We should really wind our necks in a bit and live within our means, mind our own business a bit more, look after our elderly & infirm - lift all those kids out of poverty - that sort of thing."No, he wouldn't say that at all would he.
In the same article Col Stuart Crawford who used to be an army officer said:
"Scotland would be more than capable of running its own armed forces should the country become independent.
"We shouldn't imagine that those armed forces would be a microcosm of the UK's armed forces - not just 10% of the UK inventory if you like.
"It would be something much more modest with a different focus."Stuart Crawford advised the SNP in the past and is a supporter of independence so we could apply the same logic to his words as we did to George's. But - and this is where the 'Terms of the Independence Debate'* kick in - who, according to real world rules is being more reasonable? George Zambellas who thinks Britannia can still rules the waves or Stuart who thinks a Scottish Navy with a more regional focus would suffice?
Meanwhile, we're told by the usual sources that Scotland couldn't afford a Navy. For example here, an article by plain John McAnally who by the end turns out to be Vice Admiral John McAnally, a former commandant of the Royal College of Defence Studies tells us... Actually I won't bother, the 'article' is riddled with the usual scares & misrepresentations that have already been debunked countless times, don't click on it: its total nonsense.
The point is, the Royal Navy as it stands cannot defend British territorial water. When the Russian Navy twice came within 30 miles of the Scottish coast, the Royal Navy had nothing in Scottish waters, it had to send a ship from Portsmouth - it took 24 hours to arrive - by which time Russian sailors had had their tea on shore and were back tucked up in their hammocks - I have no idea if they use hammocks, I like to think they do, where's the harm?
|The Admiral Kuznetsov dropped anchor in the Moray Firth in December 2013, its 100% hammock-equipped you know...|
Currently the Royal Navy is so busy trying to project power on a global scale (at the behest of Westminster) they aren't able to provide adequate security for the British Isles. Something's got to give, the UK as it is now cannot afford to do all it used to do, with the best will in the world First Sea Lord Admiral George Zambellas isn't being realistic.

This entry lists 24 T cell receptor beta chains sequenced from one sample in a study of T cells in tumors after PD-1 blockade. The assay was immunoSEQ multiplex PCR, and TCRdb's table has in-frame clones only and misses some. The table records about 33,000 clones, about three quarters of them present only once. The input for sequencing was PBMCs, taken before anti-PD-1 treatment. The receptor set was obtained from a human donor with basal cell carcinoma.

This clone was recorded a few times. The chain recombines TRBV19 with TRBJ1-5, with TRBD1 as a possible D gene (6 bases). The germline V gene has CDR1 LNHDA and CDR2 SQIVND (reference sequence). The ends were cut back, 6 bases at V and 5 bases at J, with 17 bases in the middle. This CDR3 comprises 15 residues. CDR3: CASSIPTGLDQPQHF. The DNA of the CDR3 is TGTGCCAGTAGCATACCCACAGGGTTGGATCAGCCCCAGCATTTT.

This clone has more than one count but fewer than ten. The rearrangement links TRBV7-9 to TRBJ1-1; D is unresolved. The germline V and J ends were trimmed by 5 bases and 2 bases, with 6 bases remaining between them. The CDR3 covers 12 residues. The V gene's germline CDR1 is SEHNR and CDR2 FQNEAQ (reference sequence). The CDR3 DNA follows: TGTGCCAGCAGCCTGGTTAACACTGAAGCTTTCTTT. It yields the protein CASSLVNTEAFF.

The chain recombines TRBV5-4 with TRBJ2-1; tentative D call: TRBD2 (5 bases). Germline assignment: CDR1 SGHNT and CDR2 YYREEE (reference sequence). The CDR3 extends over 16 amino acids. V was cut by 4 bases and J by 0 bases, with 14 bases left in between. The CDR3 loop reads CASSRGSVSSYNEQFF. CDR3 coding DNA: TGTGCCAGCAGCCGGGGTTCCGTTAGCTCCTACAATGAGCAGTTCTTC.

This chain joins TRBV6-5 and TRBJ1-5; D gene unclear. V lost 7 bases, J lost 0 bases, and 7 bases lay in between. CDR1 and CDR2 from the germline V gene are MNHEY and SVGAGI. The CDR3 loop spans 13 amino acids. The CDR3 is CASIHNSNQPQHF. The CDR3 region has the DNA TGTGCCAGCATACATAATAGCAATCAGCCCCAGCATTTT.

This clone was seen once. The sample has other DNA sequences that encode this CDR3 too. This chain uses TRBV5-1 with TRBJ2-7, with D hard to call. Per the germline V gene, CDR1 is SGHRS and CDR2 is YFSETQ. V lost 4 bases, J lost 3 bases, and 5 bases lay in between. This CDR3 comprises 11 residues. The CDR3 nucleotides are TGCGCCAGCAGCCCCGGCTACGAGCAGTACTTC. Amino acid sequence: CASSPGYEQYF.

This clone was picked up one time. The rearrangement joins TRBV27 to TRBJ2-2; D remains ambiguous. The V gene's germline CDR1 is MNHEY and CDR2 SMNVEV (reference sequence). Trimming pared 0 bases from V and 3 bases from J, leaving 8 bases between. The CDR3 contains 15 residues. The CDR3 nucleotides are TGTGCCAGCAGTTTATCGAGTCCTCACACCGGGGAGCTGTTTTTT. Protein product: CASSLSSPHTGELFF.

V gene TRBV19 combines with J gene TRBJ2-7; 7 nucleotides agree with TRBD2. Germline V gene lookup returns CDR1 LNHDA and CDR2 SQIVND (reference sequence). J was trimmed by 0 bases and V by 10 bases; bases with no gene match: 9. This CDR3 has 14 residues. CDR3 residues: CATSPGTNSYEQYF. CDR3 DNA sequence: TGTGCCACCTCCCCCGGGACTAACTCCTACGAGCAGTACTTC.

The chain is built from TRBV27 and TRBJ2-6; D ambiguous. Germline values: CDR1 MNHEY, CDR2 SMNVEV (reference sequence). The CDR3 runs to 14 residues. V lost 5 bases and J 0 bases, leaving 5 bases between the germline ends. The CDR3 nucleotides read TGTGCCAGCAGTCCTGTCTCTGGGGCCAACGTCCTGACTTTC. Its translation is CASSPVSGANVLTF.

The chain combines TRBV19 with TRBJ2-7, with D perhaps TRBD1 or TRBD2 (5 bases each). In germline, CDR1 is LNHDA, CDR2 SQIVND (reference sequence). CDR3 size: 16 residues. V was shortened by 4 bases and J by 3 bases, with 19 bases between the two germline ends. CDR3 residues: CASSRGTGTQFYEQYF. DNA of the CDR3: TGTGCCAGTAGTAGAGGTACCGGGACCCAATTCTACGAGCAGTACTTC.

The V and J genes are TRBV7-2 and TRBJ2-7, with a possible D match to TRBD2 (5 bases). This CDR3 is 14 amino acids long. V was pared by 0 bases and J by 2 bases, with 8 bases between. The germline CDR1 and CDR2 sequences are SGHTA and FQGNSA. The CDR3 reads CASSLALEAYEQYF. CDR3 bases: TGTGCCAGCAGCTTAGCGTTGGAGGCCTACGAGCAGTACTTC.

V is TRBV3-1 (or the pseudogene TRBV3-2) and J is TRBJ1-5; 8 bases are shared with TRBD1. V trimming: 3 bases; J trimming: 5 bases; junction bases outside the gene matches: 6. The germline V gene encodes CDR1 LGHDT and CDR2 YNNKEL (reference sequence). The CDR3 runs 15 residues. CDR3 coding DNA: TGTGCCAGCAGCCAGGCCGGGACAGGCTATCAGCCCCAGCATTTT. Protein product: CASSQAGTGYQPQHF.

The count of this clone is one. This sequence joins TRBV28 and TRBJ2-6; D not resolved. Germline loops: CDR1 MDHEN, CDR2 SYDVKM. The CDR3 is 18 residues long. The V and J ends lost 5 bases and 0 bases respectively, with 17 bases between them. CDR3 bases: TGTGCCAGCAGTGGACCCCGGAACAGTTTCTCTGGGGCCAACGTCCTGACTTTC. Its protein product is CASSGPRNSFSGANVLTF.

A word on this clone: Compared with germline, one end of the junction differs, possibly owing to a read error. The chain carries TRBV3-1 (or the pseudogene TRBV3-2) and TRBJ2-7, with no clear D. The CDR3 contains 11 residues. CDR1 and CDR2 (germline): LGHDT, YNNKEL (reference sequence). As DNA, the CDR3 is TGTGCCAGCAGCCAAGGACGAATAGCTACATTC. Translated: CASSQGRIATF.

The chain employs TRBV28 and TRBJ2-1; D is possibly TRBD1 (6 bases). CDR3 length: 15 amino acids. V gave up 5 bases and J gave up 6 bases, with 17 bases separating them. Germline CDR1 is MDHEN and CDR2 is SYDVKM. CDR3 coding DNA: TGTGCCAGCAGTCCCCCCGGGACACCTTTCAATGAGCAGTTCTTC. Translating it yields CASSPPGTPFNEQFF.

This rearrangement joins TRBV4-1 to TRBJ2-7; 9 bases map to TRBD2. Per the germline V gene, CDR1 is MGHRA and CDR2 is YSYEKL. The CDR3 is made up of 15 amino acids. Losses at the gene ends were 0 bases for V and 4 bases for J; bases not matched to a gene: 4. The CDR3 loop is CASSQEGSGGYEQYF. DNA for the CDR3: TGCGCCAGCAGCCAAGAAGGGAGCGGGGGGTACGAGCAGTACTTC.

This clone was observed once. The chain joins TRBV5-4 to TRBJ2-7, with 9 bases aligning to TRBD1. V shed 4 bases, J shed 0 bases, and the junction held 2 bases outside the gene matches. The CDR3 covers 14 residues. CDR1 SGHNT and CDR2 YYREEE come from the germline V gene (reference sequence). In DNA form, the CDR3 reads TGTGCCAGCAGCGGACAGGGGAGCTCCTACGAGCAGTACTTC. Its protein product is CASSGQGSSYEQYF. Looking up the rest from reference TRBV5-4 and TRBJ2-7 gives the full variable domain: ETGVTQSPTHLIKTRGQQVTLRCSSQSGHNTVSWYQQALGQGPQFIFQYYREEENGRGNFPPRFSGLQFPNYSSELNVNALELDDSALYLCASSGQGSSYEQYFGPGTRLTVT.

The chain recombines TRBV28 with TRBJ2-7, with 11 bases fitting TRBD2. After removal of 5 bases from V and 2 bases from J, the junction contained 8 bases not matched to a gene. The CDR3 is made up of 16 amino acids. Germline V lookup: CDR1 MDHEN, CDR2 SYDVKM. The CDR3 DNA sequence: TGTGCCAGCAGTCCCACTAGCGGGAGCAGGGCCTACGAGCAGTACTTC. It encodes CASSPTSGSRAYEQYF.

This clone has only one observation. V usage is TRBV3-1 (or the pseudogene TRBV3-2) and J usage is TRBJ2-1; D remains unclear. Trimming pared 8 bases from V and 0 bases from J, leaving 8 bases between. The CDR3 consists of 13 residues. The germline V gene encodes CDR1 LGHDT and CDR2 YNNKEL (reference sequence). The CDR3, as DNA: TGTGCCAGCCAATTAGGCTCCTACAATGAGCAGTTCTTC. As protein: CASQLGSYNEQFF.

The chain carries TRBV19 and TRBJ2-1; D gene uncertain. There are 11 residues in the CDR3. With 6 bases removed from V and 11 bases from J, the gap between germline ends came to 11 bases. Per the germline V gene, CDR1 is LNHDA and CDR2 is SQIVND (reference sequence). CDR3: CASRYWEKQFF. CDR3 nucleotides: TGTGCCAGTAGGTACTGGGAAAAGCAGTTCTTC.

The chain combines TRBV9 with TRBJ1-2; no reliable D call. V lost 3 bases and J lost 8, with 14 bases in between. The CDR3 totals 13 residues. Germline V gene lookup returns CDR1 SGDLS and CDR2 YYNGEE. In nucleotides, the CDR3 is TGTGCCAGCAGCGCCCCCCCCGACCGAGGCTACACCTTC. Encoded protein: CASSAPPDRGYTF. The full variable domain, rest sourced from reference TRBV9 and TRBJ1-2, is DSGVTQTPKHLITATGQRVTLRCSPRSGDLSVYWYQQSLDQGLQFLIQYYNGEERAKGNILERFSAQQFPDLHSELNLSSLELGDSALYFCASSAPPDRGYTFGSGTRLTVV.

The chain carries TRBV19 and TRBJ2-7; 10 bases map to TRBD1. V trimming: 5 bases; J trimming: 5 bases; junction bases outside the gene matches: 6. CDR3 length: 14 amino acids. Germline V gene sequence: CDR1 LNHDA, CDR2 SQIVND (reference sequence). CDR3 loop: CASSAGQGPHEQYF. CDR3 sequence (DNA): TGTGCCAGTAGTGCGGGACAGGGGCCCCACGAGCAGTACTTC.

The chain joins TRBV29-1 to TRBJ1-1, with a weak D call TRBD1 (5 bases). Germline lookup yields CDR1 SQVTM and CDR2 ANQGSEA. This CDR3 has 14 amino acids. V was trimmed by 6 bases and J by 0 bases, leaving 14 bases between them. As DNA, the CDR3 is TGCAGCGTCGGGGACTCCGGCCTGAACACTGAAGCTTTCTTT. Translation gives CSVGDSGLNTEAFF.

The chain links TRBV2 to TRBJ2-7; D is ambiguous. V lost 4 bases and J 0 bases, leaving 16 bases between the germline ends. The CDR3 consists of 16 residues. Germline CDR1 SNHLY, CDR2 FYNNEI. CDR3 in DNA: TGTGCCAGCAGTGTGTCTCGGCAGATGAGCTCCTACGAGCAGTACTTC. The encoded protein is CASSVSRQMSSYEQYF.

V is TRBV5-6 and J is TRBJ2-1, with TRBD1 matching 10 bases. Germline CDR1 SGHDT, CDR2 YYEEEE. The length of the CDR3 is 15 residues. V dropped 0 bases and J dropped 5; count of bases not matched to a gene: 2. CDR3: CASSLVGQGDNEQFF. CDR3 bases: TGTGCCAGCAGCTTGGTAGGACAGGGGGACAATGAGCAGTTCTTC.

As you would expect, George's 'intervention' comes at the same time Phillip Hammond (Secretary of Defence) is visiting Scotland, ostensibly to tell us all how crap we are (again.) I should say at this time, the link I provided to what George Zambellas said at the top of this page is now the same as the link in this paragraph to what Hammond is saying - in the time its taken to write this, the BBC has already changed the article.
I think all we need to know about what Hammond said in the changed article can be encapsulated in this quote:
"The combination of our scale, our critical mass and our reputation allows us to punch above our weight in security terms and enables diplomacy that is second to none."Blah blah blah, YAWN. I don't think we need say anything more, we all have a pretty good idea what Westminster means when it talks about punching above its weight.
|It means people at home have to make sacrifices when they don't need to.|
* The Terms of the Independence Debate: These are special rules set out solely for the independence referendum debate. For example; questions that have been answered countless times can still be called 'unanswered', when although both the Yes and No Campaigns have the same information - the things the No side say are factual but the things the Yes side say are assertions and where those who support the union are fluffy & cuddly but those who support the no side are vicious cybernats engaged in a violent, abusive campaign of terror (probably) - usually from a bedroom in their parent's home.